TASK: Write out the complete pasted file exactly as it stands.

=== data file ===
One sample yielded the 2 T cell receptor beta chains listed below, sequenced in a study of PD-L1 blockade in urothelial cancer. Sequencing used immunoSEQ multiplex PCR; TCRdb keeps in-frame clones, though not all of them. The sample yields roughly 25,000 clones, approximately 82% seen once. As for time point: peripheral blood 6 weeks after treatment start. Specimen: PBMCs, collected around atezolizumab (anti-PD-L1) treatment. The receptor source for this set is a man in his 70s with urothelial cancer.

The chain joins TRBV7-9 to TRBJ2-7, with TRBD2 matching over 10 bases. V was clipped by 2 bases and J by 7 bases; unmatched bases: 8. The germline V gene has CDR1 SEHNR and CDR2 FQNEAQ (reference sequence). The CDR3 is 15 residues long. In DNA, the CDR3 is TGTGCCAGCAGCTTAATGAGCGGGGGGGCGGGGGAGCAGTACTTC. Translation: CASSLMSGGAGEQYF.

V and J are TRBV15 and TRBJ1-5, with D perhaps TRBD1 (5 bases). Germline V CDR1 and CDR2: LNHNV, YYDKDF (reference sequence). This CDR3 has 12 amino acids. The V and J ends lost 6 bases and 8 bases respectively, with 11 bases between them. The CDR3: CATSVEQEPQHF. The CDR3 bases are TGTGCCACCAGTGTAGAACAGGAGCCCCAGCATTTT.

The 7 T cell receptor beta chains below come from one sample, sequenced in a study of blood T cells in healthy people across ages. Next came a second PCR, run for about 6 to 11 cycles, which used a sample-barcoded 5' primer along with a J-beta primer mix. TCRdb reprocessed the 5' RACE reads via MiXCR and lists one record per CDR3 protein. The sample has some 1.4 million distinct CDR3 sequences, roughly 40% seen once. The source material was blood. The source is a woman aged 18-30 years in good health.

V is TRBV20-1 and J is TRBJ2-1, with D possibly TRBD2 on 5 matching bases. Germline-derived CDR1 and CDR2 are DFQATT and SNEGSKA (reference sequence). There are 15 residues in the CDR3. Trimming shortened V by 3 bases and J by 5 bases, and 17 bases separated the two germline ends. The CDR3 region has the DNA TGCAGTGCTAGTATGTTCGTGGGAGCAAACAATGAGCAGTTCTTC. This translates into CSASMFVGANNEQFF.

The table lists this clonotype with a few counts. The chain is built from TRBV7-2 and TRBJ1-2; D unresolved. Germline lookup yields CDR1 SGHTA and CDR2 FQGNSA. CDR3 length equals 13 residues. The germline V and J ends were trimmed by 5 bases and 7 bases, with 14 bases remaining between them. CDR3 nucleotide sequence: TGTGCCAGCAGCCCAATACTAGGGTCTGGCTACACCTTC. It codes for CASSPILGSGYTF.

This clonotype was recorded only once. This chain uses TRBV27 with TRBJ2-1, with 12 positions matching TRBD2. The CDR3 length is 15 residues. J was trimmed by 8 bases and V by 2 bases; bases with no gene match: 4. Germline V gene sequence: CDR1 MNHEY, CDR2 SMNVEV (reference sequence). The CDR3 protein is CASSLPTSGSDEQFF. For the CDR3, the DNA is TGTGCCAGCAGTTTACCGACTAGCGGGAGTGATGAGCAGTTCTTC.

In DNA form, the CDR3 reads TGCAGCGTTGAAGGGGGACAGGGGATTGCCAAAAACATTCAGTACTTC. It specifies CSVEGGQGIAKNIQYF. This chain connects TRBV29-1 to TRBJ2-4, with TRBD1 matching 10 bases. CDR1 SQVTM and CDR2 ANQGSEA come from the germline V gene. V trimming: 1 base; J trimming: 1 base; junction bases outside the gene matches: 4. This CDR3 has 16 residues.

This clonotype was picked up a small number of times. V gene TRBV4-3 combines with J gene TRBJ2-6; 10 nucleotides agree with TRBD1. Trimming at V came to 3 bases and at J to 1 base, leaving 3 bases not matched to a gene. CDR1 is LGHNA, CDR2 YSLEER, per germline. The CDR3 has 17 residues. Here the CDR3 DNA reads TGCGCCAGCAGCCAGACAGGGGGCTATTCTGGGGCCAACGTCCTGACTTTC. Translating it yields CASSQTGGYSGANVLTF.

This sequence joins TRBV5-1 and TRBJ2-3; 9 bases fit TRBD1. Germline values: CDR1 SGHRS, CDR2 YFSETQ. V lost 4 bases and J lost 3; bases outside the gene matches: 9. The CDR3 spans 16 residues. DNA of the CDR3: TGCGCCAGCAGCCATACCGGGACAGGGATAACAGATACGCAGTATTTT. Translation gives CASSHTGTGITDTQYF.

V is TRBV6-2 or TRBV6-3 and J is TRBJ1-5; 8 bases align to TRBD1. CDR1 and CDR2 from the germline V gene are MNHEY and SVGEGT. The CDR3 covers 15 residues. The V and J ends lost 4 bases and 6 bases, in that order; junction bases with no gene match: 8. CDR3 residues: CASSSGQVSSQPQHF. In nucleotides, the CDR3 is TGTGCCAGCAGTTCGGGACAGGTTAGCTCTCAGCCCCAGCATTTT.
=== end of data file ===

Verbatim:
One sample yielded the 2 T cell receptor beta chains listed below, sequenced in a study of PD-L1 blockade in urothelial cancer. Sequencing used immunoSEQ multiplex PCR; TCRdb keeps in-frame clones, though not all of them. The sample yields roughly 25,000 clones, approximately 82% seen once. As for time point: peripheral blood 6 weeks after treatment start. Specimen: PBMCs, collected around atezolizumab (anti-PD-L1) treatment. The receptor source for this set is a man in his 70s with urothelial cancer.

The chain joins TRBV7-9 to TRBJ2-7, with TRBD2 matching over 10 bases. V was clipped by 2 bases and J by 7 bases; unmatched bases: 8. The germline V gene has CDR1 SEHNR and CDR2 FQNEAQ (reference sequence). The CDR3 is 15 residues long. In DNA, the CDR3 is TGTGCCAGCAGCTTAATGAGCGGGGGGGCGGGGGAGCAGTACTTC. Translation: CASSLMSGGAGEQYF.

V and J are TRBV15 and TRBJ1-5, with D perhaps TRBD1 (5 bases). Germline V CDR1 and CDR2: LNHNV, YYDKDF (reference sequence). This CDR3 has 12 amino acids. The V and J ends lost 6 bases and 8 bases respectively, with 11 bases between them. The CDR3: CATSVEQEPQHF. The CDR3 bases are TGTGCCACCAGTGTAGAACAGGAGCCCCAGCATTTT.

The 7 T cell receptor beta chains below come from one sample, sequenced in a study of blood T cells in healthy people across ages. Next came a second PCR, run for about 6 to 11 cycles, which used a sample-barcoded 5' primer along with a J-beta primer mix. TCRdb reprocessed the 5' RACE reads via MiXCR and lists one record per CDR3 protein. The sample has some 1.4 million distinct CDR3 sequences, roughly 40% seen once. The source material was blood. The source is a woman aged 18-30 years in good health.

V is TRBV20-1 and J is TRBJ2-1, with D possibly TRBD2 on 5 matching bases. Germline-derived CDR1 and CDR2 are DFQATT and SNEGSKA (reference sequence). There are 15 residues in the CDR3. Trimming shortened V by 3 bases and J by 5 bases, and 17 bases separated the two germline ends. The CDR3 region has the DNA TGCAGTGCTAGTATGTTCGTGGGAGCAAACAATGAGCAGTTCTTC. This translates into CSASMFVGANNEQFF.

The table lists this clonotype with a few counts. The chain is built from TRBV7-2 and TRBJ1-2; D unresolved. Germline lookup yields CDR1 SGHTA and CDR2 FQGNSA. CDR3 length equals 13 residues. The germline V and J ends were trimmed by 5 bases and 7 bases, with 14 bases remaining between them. CDR3 nucleotide sequence: TGTGCCAGCAGCCCAATACTAGGGTCTGGCTACACCTTC. It codes for CASSPILGSGYTF.

This clonotype was recorded only once. This chain uses TRBV27 with TRBJ2-1, with 12 positions matching TRBD2. The CDR3 length is 15 residues. J was trimmed by 8 bases and V by 2 bases; bases with no gene match: 4. Germline V gene sequence: CDR1 MNHEY, CDR2 SMNVEV (reference sequence). The CDR3 protein is CASSLPTSGSDEQFF. For the CDR3, the DNA is TGTGCCAGCAGTTTACCGACTAGCGGGAGTGATGAGCAGTTCTTC.

In DNA form, the CDR3 reads TGCAGCGTTGAAGGGGGACAGGGGATTGCCAAAAACATTCAGTACTTC. It specifies CSVEGGQGIAKNIQYF. This chain connects TRBV29-1 to TRBJ2-4, with TRBD1 matching 10 bases. CDR1 SQVTM and CDR2 ANQGSEA come from the germline V gene. V trimming: 1 base; J trimming: 1 base; junction bases outside the gene matches: 4. This CDR3 has 16 residues.

This clonotype was picked up a small number of times. V gene TRBV4-3 combines with J gene TRBJ2-6; 10 nucleotides agree with TRBD1. Trimming at V came to 3 bases and at J to 1 base, leaving 3 bases not matched to a gene. CDR1 is LGHNA, CDR2 YSLEER, per germline. The CDR3 has 17 residues. Here the CDR3 DNA reads TGCGCCAGCAGCCAGACAGGGGGCTATTCTGGGGCCAACGTCCTGACTTTC. Translating it yields CASSQTGGYSGANVLTF.

This sequence joins TRBV5-1 and TRBJ2-3; 9 bases fit TRBD1. Germline values: CDR1 SGHRS, CDR2 YFSETQ. V lost 4 bases and J lost 3; bases outside the gene matches: 9. The CDR3 spans 16 residues. DNA of the CDR3: TGCGCCAGCAGCCATACCGGGACAGGGATAACAGATACGCAGTATTTT. Translation gives CASSHTGTGITDTQYF.

V is TRBV6-2 or TRBV6-3 and J is TRBJ1-5; 8 bases align to TRBD1. CDR1 and CDR2 from the germline V gene are MNHEY and SVGEGT. The CDR3 covers 15 residues. The V and J ends lost 4 bases and 6 bases, in that order; junction bases with no gene match: 8. CDR3 residues: CASSSGQVSSQPQHF. In nucleotides, the CDR3 is TGTGCCAGCAGTTCGGGACAGGTTAGCTCTCAGCCCCAGCATTTT.